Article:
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Deception Detection

This thematic series, published in Cognitive Research: Principles and Implications, focuses on the detection of deception.

How easily can one person tell when another person is lying to them? It is a question that has been investigated for the better part of a century. This special issue focuses on knowledge that has accumulated over the years and on the questions that researchers are trying to answer today. Can an untrained individual detect another’s “high-stakes” lie through passive observation? How much better is a trained individual at detecting deception when actively interviewing a witness or when interrogating a suspect? Are polygraph tests useless aids for detecting deception, as they are often perceived to be? And what might fMRI have to offer in this area?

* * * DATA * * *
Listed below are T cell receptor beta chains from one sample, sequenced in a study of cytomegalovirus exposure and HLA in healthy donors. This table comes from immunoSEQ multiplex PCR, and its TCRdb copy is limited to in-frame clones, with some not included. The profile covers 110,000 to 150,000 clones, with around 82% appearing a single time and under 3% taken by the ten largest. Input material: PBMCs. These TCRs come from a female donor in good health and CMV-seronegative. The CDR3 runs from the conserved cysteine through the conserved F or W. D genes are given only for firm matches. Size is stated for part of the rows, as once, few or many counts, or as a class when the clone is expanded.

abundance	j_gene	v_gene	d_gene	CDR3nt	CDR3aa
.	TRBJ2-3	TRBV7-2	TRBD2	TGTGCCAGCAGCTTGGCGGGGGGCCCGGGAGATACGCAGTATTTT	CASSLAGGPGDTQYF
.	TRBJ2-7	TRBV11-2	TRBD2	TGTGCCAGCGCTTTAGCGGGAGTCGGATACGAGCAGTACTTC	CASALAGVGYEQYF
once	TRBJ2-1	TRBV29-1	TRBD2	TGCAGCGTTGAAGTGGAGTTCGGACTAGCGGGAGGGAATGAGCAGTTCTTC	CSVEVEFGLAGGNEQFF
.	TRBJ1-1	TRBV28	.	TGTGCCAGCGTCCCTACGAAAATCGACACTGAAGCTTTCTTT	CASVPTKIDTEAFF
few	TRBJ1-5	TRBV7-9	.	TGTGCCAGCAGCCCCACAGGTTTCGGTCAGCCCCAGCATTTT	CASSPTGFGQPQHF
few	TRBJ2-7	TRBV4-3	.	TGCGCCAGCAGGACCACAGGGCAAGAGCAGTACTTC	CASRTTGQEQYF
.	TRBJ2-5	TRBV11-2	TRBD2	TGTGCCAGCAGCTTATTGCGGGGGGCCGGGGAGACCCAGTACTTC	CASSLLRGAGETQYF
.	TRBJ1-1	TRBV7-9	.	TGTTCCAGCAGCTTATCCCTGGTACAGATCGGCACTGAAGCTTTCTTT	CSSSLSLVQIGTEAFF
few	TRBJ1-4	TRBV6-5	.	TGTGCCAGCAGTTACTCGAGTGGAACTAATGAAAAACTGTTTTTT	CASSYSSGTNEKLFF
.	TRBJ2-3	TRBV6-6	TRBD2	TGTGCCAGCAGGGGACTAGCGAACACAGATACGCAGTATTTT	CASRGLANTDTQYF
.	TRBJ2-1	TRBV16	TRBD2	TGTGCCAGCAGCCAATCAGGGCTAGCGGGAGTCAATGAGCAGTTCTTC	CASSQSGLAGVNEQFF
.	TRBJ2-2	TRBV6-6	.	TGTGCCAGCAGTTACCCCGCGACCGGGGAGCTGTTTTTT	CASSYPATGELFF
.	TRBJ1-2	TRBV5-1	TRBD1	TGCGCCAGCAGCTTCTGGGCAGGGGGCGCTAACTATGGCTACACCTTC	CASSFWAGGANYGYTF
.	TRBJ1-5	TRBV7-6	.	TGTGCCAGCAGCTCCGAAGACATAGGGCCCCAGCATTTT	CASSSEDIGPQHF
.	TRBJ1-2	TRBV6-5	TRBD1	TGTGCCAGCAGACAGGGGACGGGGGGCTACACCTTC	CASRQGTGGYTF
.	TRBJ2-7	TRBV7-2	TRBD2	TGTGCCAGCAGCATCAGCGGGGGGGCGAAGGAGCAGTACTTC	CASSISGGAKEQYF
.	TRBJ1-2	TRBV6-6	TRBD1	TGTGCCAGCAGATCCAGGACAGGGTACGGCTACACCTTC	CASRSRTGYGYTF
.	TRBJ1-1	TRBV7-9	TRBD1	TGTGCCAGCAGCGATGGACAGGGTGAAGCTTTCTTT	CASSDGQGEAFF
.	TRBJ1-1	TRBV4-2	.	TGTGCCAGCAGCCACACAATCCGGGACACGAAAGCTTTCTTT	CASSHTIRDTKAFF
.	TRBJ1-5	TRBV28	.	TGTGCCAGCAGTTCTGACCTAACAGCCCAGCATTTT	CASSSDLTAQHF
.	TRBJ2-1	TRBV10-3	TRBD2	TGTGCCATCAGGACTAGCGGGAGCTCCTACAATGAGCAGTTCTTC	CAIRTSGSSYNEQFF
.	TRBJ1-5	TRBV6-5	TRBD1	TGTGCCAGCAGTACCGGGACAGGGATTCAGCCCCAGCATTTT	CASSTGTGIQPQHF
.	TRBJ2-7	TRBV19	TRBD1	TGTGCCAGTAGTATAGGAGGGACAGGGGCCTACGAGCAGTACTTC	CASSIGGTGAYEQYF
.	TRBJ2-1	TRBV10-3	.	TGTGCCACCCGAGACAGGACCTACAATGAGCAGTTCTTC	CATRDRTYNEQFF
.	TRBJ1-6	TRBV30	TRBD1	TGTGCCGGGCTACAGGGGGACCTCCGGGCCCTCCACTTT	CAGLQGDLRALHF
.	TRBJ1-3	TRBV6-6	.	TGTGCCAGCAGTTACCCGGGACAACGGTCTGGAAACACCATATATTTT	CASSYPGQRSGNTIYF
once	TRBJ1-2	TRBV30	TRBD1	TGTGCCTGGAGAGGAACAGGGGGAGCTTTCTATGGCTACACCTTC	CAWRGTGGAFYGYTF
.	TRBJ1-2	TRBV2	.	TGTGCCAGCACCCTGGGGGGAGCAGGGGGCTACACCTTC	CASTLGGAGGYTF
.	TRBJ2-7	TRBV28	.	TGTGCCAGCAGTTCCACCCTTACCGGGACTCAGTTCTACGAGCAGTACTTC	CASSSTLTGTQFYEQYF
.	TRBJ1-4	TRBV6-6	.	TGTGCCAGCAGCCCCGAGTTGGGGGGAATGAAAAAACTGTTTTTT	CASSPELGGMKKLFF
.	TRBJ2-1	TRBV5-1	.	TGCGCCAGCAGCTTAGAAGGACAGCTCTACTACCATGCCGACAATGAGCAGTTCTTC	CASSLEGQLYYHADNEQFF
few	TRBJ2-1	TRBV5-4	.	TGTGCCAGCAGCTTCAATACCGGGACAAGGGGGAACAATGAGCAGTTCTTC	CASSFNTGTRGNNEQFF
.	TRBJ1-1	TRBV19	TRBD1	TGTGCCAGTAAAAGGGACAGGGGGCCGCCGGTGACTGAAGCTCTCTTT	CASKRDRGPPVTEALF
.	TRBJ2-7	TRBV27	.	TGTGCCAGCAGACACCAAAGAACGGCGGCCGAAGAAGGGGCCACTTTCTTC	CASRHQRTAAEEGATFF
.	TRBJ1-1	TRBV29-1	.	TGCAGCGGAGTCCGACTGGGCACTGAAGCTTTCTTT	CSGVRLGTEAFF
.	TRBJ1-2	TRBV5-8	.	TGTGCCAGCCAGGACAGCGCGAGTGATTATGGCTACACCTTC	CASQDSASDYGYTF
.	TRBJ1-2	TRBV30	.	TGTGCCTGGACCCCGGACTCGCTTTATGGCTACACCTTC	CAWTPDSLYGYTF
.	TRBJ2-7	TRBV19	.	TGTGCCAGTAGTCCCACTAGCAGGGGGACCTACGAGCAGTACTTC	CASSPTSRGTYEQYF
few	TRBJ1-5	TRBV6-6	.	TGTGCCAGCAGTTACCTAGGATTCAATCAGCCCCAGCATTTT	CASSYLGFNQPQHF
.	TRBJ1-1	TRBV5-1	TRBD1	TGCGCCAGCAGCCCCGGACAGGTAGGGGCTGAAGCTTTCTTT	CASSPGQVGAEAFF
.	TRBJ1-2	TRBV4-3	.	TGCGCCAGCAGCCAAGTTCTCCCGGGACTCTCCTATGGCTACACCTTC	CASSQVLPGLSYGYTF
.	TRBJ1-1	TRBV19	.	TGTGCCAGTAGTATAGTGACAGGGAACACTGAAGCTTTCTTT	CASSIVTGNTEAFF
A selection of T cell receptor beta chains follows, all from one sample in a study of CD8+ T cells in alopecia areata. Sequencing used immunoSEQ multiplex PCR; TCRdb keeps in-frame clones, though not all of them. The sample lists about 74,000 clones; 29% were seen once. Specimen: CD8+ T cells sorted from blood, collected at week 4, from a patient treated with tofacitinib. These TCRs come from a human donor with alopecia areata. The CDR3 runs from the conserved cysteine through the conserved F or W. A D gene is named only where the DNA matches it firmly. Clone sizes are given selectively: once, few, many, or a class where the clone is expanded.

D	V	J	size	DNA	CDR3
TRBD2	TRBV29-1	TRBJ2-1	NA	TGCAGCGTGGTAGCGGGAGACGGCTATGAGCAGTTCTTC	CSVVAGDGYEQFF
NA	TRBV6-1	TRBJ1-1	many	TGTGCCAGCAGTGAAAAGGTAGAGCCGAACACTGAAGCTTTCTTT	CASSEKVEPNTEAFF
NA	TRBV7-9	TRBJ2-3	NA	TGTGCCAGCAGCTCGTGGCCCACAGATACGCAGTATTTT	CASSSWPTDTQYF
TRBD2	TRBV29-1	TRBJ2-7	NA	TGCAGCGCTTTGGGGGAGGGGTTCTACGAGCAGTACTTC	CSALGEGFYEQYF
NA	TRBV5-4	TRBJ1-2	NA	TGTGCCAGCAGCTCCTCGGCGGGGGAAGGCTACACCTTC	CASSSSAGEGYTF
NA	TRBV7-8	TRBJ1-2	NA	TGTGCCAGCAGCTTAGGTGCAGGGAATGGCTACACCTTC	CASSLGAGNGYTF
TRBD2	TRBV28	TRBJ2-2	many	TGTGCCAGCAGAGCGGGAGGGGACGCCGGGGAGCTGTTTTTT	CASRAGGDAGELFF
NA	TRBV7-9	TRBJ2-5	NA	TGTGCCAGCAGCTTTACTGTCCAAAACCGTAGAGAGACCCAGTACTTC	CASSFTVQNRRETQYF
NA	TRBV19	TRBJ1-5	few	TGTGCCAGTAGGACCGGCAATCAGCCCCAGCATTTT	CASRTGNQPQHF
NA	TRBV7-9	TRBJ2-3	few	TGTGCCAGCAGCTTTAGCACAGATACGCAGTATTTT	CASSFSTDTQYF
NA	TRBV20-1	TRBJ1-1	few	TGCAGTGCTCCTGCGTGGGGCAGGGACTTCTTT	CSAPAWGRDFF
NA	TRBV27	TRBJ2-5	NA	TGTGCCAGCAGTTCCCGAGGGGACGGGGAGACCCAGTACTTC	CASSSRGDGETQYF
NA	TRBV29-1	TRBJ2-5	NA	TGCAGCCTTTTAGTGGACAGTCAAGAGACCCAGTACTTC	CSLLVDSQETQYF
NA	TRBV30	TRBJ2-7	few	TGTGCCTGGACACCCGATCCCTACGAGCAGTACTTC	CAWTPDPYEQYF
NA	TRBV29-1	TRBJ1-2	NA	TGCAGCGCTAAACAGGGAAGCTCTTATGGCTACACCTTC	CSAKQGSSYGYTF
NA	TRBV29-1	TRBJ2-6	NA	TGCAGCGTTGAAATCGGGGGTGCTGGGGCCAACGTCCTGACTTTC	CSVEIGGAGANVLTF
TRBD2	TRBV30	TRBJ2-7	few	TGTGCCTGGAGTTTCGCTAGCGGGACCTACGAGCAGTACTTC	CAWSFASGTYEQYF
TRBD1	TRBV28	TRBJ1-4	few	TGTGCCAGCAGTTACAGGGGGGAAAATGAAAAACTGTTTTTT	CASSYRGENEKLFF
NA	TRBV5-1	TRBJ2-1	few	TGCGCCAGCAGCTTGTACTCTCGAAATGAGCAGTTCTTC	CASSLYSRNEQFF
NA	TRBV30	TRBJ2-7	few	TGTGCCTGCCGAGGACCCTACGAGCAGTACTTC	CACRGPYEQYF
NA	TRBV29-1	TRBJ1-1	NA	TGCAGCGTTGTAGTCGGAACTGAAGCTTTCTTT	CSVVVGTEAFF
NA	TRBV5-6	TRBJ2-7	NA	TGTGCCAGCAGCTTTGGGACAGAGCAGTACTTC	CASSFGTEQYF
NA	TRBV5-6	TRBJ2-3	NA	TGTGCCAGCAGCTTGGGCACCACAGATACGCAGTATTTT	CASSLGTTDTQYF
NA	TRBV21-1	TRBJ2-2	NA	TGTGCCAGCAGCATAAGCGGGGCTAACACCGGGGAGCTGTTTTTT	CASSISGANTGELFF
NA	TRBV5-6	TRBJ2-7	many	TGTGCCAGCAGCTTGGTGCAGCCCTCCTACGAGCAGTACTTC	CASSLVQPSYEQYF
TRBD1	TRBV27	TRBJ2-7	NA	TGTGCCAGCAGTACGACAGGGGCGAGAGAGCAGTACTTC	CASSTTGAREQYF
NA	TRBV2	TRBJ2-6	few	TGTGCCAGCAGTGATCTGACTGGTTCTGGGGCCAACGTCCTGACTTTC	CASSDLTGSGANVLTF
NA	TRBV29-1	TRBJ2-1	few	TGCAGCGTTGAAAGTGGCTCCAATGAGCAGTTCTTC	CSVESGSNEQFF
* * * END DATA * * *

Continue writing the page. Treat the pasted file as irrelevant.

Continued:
Edited by:

  • John Wixted, UC San Diego 

This collection of articles has not been sponsored and articles have undergone the journal’s standard peer-review process. The Guest Editors declare no competing interests.

  1. Content type: Original article

    In five experiments, we examined the conditions under which participants remembered true and false information given as feedback. Participants answered general information questions, expressed their confidence...

    Authors: Janet Metcalfe and Teal S. Eich

    Citation: Cognitive Research: Principles and Implications 2019 4:4

    Published on: